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GoPro Hero9 Black review: Two displays, bigger battery, higher resolution make it the ultimate action camera

Written by Matthew Miller, Contributor

GoPro Hero 9 Black

9.3 / 5

pros and cons

  • Improved battery life
  • Color front display for positioning
  • Large rear display
  • 20-megapixel resolution photos
  • Amazing image stabilization
  • Advanced software and GoPro Labs support
  • Larger than previous GoPro cameras
  • Touchscreen requires deliberate taps and swipes
  • Voice control not always consistent
  • Editors' review
  • Specs

Several years ago I purchased a GoPro Hero Session with the intent to use it to record my fly fishing trips and biking activities. It served well for a few trips, but missing key footage opportunities over and over made it more frustrating than it was worth. Without a full display, I could never discern the series of beeps and lights to get it recording in the right mode or at the right time.

For the past several months, I had the opportunity to use the GoPro Hero9 Black, and compared to the older Session it has been a joy to use while skiing, fishing, biking, hiking, walking, and more. It not only has a rear color touch-sensitive display but a front color display that works well for framing the shot when you want to be in it with others. If you need any help figuring out what you can do with a GoPro, then make sure to check out this new article from GoPro.

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I haven't considered an action camera for the last few years because smartphones have amazing cameras and I didn't think there was a need for a dedicated camera. Turns out I was wrong as the affordable GoPro Hero9 Black is priced at more than half the cost of smartphones and has much more flexibility in the design to capture moments to serve as an essential companion to a smartphone. While I've spent time with the camera in many situations, there is a lot more I can do with it and that I plan to do with it over time.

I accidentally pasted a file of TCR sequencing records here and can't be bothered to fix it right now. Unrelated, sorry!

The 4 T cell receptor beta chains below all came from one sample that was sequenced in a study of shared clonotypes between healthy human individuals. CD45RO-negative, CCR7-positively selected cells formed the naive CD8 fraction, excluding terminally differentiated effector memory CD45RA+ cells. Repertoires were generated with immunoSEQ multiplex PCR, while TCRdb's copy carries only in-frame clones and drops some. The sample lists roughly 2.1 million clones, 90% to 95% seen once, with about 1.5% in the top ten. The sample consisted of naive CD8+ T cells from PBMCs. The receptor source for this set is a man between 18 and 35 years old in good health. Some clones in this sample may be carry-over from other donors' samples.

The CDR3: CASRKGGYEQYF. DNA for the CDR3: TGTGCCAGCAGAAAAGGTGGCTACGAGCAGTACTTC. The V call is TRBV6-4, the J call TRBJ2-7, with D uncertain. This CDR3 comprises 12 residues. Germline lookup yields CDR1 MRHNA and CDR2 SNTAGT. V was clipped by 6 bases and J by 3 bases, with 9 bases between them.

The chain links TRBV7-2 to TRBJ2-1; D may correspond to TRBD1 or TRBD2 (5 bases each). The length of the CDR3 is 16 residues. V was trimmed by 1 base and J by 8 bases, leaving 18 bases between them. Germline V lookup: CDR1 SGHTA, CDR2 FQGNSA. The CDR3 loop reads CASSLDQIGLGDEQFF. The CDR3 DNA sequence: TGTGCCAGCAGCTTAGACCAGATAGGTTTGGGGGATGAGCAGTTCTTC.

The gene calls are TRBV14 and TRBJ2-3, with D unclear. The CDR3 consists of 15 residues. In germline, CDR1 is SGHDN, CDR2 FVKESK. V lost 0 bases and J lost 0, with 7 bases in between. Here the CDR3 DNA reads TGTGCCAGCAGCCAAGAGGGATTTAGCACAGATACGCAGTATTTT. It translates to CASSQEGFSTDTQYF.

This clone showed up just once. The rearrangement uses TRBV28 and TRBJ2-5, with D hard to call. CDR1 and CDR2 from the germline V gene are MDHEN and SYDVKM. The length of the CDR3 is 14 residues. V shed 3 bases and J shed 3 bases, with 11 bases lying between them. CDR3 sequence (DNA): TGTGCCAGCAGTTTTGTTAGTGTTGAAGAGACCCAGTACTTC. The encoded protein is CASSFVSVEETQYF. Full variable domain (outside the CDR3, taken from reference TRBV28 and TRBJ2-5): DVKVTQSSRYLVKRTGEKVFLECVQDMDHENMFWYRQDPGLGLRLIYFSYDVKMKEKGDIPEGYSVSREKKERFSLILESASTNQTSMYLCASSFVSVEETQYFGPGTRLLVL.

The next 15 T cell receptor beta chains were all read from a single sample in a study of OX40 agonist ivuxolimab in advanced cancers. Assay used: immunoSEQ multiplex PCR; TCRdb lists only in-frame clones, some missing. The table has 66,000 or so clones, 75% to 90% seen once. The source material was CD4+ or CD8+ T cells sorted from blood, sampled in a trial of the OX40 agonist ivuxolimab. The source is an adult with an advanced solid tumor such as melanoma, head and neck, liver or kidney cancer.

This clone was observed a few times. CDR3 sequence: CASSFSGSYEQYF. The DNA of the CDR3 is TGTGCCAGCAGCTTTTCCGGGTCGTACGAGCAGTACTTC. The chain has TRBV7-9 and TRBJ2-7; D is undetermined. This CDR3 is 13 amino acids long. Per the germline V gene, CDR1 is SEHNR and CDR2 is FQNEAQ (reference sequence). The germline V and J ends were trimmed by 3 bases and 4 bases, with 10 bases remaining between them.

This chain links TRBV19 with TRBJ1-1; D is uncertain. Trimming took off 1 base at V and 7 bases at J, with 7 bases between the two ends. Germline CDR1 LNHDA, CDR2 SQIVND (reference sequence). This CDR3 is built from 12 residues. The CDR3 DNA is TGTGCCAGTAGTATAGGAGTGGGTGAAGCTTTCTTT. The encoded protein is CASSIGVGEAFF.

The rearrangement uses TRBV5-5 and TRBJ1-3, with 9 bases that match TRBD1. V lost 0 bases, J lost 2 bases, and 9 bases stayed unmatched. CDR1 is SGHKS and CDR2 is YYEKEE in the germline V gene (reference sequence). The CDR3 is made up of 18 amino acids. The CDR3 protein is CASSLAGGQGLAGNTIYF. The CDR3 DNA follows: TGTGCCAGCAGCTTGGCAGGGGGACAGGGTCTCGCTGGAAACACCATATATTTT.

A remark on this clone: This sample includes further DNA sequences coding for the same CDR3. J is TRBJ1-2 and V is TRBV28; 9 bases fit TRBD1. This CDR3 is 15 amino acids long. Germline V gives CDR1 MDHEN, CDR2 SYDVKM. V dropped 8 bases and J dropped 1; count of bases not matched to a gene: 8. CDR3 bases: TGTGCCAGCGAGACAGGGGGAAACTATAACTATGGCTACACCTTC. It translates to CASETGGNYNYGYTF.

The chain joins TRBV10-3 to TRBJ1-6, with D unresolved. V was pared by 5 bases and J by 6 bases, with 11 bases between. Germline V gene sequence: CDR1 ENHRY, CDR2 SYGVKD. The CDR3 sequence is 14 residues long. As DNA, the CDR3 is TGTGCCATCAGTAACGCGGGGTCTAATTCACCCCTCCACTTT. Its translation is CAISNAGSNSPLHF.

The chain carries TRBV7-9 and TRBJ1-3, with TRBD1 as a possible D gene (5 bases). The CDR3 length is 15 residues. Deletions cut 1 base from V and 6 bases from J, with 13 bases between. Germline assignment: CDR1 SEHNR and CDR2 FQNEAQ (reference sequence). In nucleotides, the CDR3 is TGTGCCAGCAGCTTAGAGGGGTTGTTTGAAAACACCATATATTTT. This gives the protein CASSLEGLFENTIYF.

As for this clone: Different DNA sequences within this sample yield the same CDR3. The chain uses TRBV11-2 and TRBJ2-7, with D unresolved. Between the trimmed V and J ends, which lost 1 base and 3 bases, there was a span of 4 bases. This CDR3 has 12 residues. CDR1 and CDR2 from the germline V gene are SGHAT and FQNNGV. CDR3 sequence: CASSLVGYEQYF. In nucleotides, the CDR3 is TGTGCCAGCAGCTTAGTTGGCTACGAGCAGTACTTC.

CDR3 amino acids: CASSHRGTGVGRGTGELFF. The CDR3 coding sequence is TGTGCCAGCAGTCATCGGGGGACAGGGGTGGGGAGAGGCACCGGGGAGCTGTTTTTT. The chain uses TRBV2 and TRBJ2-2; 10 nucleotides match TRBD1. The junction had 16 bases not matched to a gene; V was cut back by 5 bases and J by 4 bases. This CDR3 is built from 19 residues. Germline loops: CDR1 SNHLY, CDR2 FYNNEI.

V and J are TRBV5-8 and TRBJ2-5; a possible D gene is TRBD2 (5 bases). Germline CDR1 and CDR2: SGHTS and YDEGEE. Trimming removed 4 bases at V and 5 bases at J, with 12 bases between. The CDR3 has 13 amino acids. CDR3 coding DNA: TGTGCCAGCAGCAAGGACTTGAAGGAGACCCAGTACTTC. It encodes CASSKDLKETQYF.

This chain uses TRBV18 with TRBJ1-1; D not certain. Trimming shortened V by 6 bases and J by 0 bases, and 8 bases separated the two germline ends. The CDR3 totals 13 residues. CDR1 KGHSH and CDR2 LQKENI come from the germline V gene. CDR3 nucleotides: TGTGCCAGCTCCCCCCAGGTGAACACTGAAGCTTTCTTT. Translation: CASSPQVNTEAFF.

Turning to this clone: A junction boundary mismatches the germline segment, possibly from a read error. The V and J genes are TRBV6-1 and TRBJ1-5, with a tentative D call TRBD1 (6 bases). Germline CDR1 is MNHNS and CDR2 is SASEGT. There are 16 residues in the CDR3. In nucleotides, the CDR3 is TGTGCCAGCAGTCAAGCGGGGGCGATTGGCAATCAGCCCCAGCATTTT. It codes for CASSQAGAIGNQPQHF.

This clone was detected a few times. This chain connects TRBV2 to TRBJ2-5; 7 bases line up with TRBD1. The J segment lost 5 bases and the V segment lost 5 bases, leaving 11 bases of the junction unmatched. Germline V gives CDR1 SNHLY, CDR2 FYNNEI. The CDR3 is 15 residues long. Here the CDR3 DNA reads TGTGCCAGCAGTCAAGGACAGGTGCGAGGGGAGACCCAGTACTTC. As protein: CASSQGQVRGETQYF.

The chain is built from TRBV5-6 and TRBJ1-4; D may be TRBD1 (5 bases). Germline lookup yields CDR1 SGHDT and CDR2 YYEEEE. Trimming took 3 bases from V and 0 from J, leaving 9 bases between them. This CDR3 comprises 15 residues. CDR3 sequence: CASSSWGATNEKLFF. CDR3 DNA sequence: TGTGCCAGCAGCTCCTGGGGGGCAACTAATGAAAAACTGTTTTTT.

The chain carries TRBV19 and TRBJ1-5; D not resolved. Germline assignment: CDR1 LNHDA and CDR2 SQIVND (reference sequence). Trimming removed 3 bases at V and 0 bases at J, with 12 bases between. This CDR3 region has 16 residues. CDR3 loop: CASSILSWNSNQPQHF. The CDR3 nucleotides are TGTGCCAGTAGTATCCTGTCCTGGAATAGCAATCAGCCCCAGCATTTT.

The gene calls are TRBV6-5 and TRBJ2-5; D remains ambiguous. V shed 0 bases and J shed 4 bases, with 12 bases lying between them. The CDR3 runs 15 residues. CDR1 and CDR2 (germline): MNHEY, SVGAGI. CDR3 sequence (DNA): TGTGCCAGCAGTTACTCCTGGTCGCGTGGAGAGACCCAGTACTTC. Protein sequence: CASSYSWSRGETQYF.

• Display, back: 2.27-inch touchscreen LCD
  • Display, front: 1.4-inch color, non-touchscreen
  • Storage: microSD card slot
  • Wireless connectivity: Bluetooth and WiFi
  • Other: GPS for location positioning, mic and speaker for voice control, audio recording, and audible confirmation
  • Waterproof rating: 33 feet (10m) depth
  • Camera: 23.6 megapixel, capable of 5K-30 fps/4K-60fps video and 20MP still image capture
  • Battery life: Removable 1720 mAh (Hero8 was 1220 mAh)
  • Dimensions: 71 x 55 x 33.6mm and 158 grams


As expected, the GoPro Hero9 Black is a rock solid small brick of hardware and unlike GoPros of the past you no longer need an extra accessory case to add waterproof capability. Out of the box you can charge it up and dive into the water for recording your favorite marine life or watersports activities. There are some convenient design features of the hardware so let's take a look around.

On the back we have a large 2.27-inch color touchscreen LCD display panel. Taps and swipes work to navigate the UI on the camera. The touch responsiveness isn't quite as fluid and instantaneous as we see on smartphones and smartwatches, but intentional swipes and taps have proven to be reliable and repeatable. There is a large bezel around the display with status indicator lights in the far left corner.

Flipping around to the front we see the handy 1.4-inch color display that is useful for framing the shot, especially if you are using the camera for livestreaming, YouTube video creation, or other times when you are the subject of the action. To the right of the display is the large camera sensor with a detachable lens cover. You can swap out the default lens cover for the Max Lens Mod that adds wider field-of-view and Max HyperSmooth stabilization with horizon lock or swap it out for a new one if the default cover gets scratched during your adventures. I had to search around to figure out how to remove the lens cover because just turning it counter-clockwise doesn't work. It turns out you have to pull the cover out a bit first and then rotate it, but even then it's not easy to initiate that first pull out move. Below the camera is a microphone for recording audio content with the GoPro.

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The power/mode button is positioned at the center of the left side. Below this is a drain for water and even though it looks like a door or latch do not try to pry it open and just leave it alone.

The door and latch to access the battery and USB-C port for charging is found on the right side of the GoPro Hero9 Black. When you insert your fingernail you pull down to release the latch and then lift up the door to access the battery and USB-C port. It snaps firmly into place when you close it to keep things sealed up.

The shutter button is found on the top and it sticks up just a bit with a matte finish and red circle on it. There is nothing else on the top of the camera.

A cool feature on the bottom is the integrated mounting bracket, aka folding fingers. Two pieces fold into the bottom of the camera and can be swung down 90 degrees to then serve as the standard two prongs for GoPro mounts. Overall, a very well designed piece of hardware that reduces the need for extra cases or mount attachments to get out and record.